If the Supreme Court sides with the plaintiffs who brought the case, an estimated 6.4 million moderate-income people would lose premium tax credits. Without these subsidies, many people will simply be unable to afford to purchase health insurance.
March is National Women’s History Month. As part of this month of honoring women’s strength, resilience, and leadership, March 10 was designated as National Women and HIV/AIDS Awareness Day, a day historically focused on testing and prevention of the infection. With the Affordable Care Act affording many low- and middle-income HIV-positive people quality, affordable health coverage for the first time, this year’s National Women and HIV/AIDS Awareness Day took one step further and also focused on the proper care and treatment for women who are HIV-positive.
By LINDA GUZMAN
An earlier version of this column appeared in The (Durham, N.C.) Herald-Sun 07.17.11 - 08:23 pm.
This summer, I traveled to Washington, D.C., with my 17-year-old son, Javi. I've been there many times before, but this was his first visit.
Enrollment assisters and stakeholder organizations are working tirelessly to help consumers enroll in health coverage that meets their needs and budgets. But for enrollment assisters working in states that have not yet expanded Medicaid, it isn’t always possible to find an affordable health coverage option. Some people will not be able to get financial help to purchase health insurance through the marketplaces or access low- or no-cost coverage through Medicaid.
On Tuesday, hundreds of patients, families, and advocates came to D.C. from across the country in buses, planes, and trains with one message for Congress: Medicaid matters! I stood with people who had travelled hours and waited in the 100-degree heat just to get inside the Senate building for a rally to let Congress know that Medicaid not only affects the federal budget, but it also affects children, seniors, those with disabilities, and low-income families - and is often the difference between life and death.
This blog was originally posted on the Center for Budget and Policies Priorities's Off the Chart's blog.
A key way the Affordable Care Act (ACA) helped the United States reach a dramatic drop in the uninsured rate was by expanding the Medicaid program to low and moderate income adults. Despite this success, the House Republican plan to repeal the ACA would freeze the Medicaid expansion starting in 2020. As Arizona’s experience shows, freezing the Medicaid expansion is ending the Medicaid expansion and it’s a move that gambles with the lives of millions of Americans.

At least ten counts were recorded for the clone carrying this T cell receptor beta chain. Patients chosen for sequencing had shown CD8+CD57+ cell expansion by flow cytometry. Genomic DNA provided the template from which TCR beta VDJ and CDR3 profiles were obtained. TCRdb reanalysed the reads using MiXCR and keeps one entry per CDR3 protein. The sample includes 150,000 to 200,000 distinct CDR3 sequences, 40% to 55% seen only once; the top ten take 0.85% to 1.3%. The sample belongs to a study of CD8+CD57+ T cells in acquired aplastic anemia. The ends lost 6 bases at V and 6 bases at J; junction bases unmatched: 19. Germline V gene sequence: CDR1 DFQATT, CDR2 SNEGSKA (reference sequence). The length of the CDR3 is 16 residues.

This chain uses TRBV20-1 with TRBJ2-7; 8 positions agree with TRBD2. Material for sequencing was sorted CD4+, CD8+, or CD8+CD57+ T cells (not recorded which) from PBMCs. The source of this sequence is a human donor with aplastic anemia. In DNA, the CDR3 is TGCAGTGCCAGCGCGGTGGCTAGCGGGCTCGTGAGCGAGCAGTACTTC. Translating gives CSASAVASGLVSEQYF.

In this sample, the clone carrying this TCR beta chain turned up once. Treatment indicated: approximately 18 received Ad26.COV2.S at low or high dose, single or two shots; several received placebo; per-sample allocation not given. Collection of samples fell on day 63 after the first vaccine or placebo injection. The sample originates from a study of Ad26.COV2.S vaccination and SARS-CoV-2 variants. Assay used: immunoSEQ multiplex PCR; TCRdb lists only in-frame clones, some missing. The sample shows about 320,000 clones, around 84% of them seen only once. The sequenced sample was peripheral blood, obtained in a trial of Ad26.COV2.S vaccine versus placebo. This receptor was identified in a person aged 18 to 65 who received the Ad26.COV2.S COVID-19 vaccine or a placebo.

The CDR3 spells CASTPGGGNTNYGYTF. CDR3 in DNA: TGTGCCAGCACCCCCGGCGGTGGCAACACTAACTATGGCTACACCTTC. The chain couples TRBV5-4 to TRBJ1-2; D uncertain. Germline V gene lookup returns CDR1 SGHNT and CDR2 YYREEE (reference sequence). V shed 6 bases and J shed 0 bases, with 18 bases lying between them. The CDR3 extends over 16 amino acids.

Twenty-two states have chosen not to extend Medicaid coverage, leaving hundreds of thousands of their residents in the health coverage gap. These people—who do not qualify for Medicaid in their state, but cannot afford private insurance or marketplace coverage—are left without any option for affordable health insurance. Who are they?
If Congress repeals the Affordable Care Act, it will also eliminate one of the law’s most popular and successful elements: the expansion of Medicaid to cover people with low and moderate incomes. This would be a terrible mistake.
Earlier last month, the Centers for Medicare and Medicaid Services (CMS) gave Iowa approval to move forward with its Medicaid expansion, making Iowa the seventh state with a Republican governor to do so.
Starting January 2014, an estimated 150,000 uninsured Iowans can get health coverage through Medicaid. But as Iowa's expanded Medicaid program unfolds, some of its modifications to the Medicaid program need to be tracked closely to ensure that they don't impede access to health care for enrollees with very low incomes.